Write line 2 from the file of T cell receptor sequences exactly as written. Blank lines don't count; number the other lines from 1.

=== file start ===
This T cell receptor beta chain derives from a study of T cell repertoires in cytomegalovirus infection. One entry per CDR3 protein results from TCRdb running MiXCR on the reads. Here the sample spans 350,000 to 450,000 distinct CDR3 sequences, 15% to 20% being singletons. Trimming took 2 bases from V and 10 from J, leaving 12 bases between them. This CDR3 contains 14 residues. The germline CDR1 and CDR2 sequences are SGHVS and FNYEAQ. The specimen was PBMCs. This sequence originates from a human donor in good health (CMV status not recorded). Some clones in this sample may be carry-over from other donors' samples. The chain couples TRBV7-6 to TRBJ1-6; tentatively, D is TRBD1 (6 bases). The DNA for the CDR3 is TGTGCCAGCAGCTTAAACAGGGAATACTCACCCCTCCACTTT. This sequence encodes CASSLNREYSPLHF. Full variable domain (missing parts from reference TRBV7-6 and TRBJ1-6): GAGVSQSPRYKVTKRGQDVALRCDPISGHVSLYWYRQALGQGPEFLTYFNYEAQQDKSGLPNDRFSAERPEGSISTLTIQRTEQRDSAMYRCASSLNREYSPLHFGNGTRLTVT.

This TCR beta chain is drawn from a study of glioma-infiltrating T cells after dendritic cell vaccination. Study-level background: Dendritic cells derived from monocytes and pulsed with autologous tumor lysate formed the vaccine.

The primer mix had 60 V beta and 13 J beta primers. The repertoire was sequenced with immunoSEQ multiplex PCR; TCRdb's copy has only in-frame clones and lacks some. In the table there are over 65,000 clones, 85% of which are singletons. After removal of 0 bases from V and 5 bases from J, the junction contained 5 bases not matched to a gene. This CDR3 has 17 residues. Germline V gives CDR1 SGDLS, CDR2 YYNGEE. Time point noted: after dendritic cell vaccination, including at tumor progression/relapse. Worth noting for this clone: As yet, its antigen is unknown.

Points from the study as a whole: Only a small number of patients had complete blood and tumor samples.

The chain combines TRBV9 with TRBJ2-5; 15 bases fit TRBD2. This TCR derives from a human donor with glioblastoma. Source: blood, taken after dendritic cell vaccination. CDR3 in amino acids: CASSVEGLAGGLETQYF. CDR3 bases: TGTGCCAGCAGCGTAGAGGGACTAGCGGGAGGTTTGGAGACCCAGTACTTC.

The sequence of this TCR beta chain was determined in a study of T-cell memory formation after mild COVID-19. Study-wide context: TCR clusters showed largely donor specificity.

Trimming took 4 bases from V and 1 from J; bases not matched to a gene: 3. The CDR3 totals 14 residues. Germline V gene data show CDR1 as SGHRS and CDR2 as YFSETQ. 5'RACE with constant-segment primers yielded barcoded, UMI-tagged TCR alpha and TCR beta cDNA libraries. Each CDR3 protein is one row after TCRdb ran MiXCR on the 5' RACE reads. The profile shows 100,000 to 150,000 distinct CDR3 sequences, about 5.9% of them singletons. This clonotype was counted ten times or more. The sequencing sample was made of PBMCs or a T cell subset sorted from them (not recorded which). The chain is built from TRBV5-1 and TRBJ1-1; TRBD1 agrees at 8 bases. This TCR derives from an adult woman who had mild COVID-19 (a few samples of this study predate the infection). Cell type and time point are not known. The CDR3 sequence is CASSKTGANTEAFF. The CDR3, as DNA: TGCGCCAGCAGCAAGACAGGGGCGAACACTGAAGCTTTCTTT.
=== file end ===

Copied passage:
This TCR beta chain is drawn from a study of glioma-infiltrating T cells after dendritic cell vaccination. Study-level background: Dendritic cells derived from monocytes and pulsed with autologous tumor lysate formed the vaccine.